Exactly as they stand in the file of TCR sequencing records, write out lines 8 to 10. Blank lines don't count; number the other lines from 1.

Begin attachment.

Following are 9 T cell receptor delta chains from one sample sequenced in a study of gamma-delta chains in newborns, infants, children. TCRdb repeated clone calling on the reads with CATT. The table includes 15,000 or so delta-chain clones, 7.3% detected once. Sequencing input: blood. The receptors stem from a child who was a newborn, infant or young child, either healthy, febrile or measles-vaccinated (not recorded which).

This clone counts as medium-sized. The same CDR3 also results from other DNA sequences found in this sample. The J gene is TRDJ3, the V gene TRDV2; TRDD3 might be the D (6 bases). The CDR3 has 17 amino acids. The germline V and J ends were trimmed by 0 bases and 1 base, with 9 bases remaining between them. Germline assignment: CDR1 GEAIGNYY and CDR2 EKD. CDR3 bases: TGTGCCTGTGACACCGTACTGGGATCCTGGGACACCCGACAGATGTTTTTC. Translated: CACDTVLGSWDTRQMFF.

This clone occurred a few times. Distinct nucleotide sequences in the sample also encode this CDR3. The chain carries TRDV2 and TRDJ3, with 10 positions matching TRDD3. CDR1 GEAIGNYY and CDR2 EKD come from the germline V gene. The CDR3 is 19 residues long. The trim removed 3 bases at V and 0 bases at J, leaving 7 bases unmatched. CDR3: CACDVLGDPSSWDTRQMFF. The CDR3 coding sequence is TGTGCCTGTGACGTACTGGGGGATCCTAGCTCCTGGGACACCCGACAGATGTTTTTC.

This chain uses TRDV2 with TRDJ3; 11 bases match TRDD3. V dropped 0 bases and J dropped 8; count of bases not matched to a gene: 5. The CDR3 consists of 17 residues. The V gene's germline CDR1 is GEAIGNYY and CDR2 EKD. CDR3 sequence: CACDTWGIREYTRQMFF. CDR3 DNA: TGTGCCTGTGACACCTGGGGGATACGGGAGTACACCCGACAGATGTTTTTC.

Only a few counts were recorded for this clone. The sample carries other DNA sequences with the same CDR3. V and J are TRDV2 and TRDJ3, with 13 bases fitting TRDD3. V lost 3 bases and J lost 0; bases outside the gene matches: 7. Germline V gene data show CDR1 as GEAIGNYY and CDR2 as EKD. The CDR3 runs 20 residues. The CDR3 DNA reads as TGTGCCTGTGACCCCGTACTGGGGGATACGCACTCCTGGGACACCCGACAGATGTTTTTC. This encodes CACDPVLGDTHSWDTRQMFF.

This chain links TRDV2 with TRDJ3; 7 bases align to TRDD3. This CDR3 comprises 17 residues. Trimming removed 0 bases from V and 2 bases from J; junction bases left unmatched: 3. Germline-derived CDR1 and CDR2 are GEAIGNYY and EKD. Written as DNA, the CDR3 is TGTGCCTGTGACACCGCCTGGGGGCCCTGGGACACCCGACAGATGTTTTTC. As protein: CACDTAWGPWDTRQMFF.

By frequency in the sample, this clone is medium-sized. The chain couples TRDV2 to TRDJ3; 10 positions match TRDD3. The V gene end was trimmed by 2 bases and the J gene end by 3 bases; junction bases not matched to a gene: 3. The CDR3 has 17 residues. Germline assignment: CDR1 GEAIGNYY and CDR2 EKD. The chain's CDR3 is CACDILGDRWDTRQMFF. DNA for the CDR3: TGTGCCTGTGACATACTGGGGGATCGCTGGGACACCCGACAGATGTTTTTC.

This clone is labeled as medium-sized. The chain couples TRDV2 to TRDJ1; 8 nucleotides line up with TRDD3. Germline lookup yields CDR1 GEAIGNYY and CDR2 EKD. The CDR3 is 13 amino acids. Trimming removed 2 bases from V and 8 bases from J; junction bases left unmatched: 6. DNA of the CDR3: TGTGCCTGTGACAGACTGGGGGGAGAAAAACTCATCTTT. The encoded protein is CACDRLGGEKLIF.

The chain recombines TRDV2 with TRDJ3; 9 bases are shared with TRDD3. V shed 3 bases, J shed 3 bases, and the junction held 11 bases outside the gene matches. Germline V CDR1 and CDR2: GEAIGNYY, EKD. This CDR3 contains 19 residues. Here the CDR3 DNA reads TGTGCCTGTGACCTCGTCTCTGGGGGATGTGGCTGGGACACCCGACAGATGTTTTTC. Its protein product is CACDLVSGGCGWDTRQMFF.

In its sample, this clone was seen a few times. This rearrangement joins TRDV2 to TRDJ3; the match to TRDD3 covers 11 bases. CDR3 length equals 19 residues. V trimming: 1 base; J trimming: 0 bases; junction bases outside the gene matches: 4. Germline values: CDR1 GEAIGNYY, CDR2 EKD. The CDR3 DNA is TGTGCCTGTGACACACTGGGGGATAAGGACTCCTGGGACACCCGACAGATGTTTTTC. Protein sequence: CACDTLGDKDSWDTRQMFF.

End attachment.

This clone is labeled as medium-sized. The chain couples TRDV2 to TRDJ1; 8 nucleotides line up with TRDD3. Germline lookup yields CDR1 GEAIGNYY and CDR2 EKD. The CDR3 is 13 amino acids. Trimming removed 2 bases from V and 8 bases from J; junction bases left unmatched: 6. DNA of the CDR3: TGTGCCTGTGACAGACTGGGGGGAGAAAAACTCATCTTT. The encoded protein is CACDRLGGEKLIF.

The chain recombines TRDV2 with TRDJ3; 9 bases are shared with TRDD3. V shed 3 bases, J shed 3 bases, and the junction held 11 bases outside the gene matches. Germline V CDR1 and CDR2: GEAIGNYY, EKD. This CDR3 contains 19 residues. Here the CDR3 DNA reads TGTGCCTGTGACCTCGTCTCTGGGGGATGTGGCTGGGACACCCGACAGATGTTTTTC. Its protein product is CACDLVSGGCGWDTRQMFF.

In its sample, this clone was seen a few times. This rearrangement joins TRDV2 to TRDJ3; the match to TRDD3 covers 11 bases. CDR3 length equals 19 residues. V trimming: 1 base; J trimming: 0 bases; junction bases outside the gene matches: 4. Germline values: CDR1 GEAIGNYY, CDR2 EKD. The CDR3 DNA is TGTGCCTGTGACACACTGGGGGATAAGGACTCCTGGGACACCCGACAGATGTTTTTC. Protein sequence: CACDTLGDKDSWDTRQMFF.